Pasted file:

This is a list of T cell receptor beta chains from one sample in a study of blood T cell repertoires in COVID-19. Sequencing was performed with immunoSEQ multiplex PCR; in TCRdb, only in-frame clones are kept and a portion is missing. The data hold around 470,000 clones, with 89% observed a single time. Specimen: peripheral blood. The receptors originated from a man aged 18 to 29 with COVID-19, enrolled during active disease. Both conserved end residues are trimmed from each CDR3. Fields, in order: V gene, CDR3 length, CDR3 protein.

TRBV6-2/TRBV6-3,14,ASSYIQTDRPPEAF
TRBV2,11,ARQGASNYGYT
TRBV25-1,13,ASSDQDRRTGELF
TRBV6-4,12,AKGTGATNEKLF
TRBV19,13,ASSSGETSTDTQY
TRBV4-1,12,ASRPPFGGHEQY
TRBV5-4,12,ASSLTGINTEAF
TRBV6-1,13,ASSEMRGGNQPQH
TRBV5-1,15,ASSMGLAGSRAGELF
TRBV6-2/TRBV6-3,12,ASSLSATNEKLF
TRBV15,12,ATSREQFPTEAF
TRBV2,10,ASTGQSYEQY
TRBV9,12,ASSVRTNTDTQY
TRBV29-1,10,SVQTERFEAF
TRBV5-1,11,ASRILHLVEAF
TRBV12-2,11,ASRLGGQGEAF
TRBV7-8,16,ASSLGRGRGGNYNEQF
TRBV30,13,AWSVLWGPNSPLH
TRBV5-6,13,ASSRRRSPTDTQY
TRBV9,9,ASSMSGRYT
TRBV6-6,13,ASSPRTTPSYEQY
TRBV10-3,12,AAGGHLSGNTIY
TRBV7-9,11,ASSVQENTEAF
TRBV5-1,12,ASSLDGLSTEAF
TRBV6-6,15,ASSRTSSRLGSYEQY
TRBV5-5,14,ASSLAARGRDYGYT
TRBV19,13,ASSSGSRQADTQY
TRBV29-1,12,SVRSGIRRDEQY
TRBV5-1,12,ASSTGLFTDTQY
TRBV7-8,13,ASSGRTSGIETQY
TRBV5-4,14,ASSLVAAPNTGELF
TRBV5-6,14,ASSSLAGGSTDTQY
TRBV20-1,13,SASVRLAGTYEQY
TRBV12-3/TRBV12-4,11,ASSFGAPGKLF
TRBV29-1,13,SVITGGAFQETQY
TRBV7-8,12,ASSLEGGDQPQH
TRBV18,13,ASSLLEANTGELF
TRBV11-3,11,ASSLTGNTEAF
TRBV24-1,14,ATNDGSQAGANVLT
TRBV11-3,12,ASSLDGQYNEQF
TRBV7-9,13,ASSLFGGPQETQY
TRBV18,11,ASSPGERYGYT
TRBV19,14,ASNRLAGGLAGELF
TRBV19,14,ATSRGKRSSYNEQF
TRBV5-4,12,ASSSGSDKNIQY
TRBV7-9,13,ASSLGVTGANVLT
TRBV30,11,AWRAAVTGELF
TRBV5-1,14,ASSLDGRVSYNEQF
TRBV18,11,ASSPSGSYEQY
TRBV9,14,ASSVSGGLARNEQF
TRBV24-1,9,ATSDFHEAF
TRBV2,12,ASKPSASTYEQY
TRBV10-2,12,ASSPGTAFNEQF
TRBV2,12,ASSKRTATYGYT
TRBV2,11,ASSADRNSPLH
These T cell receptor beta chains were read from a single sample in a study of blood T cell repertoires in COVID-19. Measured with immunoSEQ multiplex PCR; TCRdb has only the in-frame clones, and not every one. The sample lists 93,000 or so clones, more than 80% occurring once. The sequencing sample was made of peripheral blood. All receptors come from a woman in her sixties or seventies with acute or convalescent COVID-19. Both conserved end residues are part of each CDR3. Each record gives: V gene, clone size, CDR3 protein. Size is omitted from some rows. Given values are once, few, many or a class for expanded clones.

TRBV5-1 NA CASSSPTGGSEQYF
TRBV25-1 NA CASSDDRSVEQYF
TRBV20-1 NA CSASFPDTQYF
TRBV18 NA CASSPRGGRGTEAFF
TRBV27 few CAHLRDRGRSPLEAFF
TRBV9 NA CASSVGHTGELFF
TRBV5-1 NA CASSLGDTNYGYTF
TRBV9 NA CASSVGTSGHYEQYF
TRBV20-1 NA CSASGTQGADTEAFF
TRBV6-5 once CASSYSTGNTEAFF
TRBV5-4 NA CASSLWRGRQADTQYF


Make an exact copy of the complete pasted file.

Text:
This is a list of T cell receptor beta chains from one sample in a study of blood T cell repertoires in COVID-19. Sequencing was performed with immunoSEQ multiplex PCR; in TCRdb, only in-frame clones are kept and a portion is missing. The data hold around 470,000 clones, with 89% observed a single time. Specimen: peripheral blood. The receptors originated from a man aged 18 to 29 with COVID-19, enrolled during active disease. Both conserved end residues are trimmed from each CDR3. Fields, in order: V gene, CDR3 length, CDR3 protein.

TRBV6-2/TRBV6-3,14,ASSYIQTDRPPEAF
TRBV2,11,ARQGASNYGYT
TRBV25-1,13,ASSDQDRRTGELF
TRBV6-4,12,AKGTGATNEKLF
TRBV19,13,ASSSGETSTDTQY
TRBV4-1,12,ASRPPFGGHEQY
TRBV5-4,12,ASSLTGINTEAF
TRBV6-1,13,ASSEMRGGNQPQH
TRBV5-1,15,ASSMGLAGSRAGELF
TRBV6-2/TRBV6-3,12,ASSLSATNEKLF
TRBV15,12,ATSREQFPTEAF
TRBV2,10,ASTGQSYEQY
TRBV9,12,ASSVRTNTDTQY
TRBV29-1,10,SVQTERFEAF
TRBV5-1,11,ASRILHLVEAF
TRBV12-2,11,ASRLGGQGEAF
TRBV7-8,16,ASSLGRGRGGNYNEQF
TRBV30,13,AWSVLWGPNSPLH
TRBV5-6,13,ASSRRRSPTDTQY
TRBV9,9,ASSMSGRYT
TRBV6-6,13,ASSPRTTPSYEQY
TRBV10-3,12,AAGGHLSGNTIY
TRBV7-9,11,ASSVQENTEAF
TRBV5-1,12,ASSLDGLSTEAF
TRBV6-6,15,ASSRTSSRLGSYEQY
TRBV5-5,14,ASSLAARGRDYGYT
TRBV19,13,ASSSGSRQADTQY
TRBV29-1,12,SVRSGIRRDEQY
TRBV5-1,12,ASSTGLFTDTQY
TRBV7-8,13,ASSGRTSGIETQY
TRBV5-4,14,ASSLVAAPNTGELF
TRBV5-6,14,ASSSLAGGSTDTQY
TRBV20-1,13,SASVRLAGTYEQY
TRBV12-3/TRBV12-4,11,ASSFGAPGKLF
TRBV29-1,13,SVITGGAFQETQY
TRBV7-8,12,ASSLEGGDQPQH
TRBV18,13,ASSLLEANTGELF
TRBV11-3,11,ASSLTGNTEAF
TRBV24-1,14,ATNDGSQAGANVLT
TRBV11-3,12,ASSLDGQYNEQF
TRBV7-9,13,ASSLFGGPQETQY
TRBV18,11,ASSPGERYGYT
TRBV19,14,ASNRLAGGLAGELF
TRBV19,14,ATSRGKRSSYNEQF
TRBV5-4,12,ASSSGSDKNIQY
TRBV7-9,13,ASSLGVTGANVLT
TRBV30,11,AWRAAVTGELF
TRBV5-1,14,ASSLDGRVSYNEQF
TRBV18,11,ASSPSGSYEQY
TRBV9,14,ASSVSGGLARNEQF
TRBV24-1,9,ATSDFHEAF
TRBV2,12,ASKPSASTYEQY
TRBV10-2,12,ASSPGTAFNEQF
TRBV2,12,ASSKRTATYGYT
TRBV2,11,ASSADRNSPLH
These T cell receptor beta chains were read from a single sample in a study of blood T cell repertoires in COVID-19. Measured with immunoSEQ multiplex PCR; TCRdb has only the in-frame clones, and not every one. The sample lists 93,000 or so clones, more than 80% occurring once. The sequencing sample was made of peripheral blood. All receptors come from a woman in her sixties or seventies with acute or convalescent COVID-19. Both conserved end residues are part of each CDR3. Each record gives: V gene, clone size, CDR3 protein. Size is omitted from some rows. Given values are once, few, many or a class for expanded clones.

TRBV5-1 NA CASSSPTGGSEQYF
TRBV25-1 NA CASSDDRSVEQYF
TRBV20-1 NA CSASFPDTQYF
TRBV18 NA CASSPRGGRGTEAFF
TRBV27 few CAHLRDRGRSPLEAFF
TRBV9 NA CASSVGHTGELFF
TRBV5-1 NA CASSLGDTNYGYTF
TRBV9 NA CASSVGTSGHYEQYF
TRBV20-1 NA CSASGTQGADTEAFF
TRBV6-5 once CASSYSTGNTEAFF
TRBV5-4 NA CASSLWRGRQADTQYF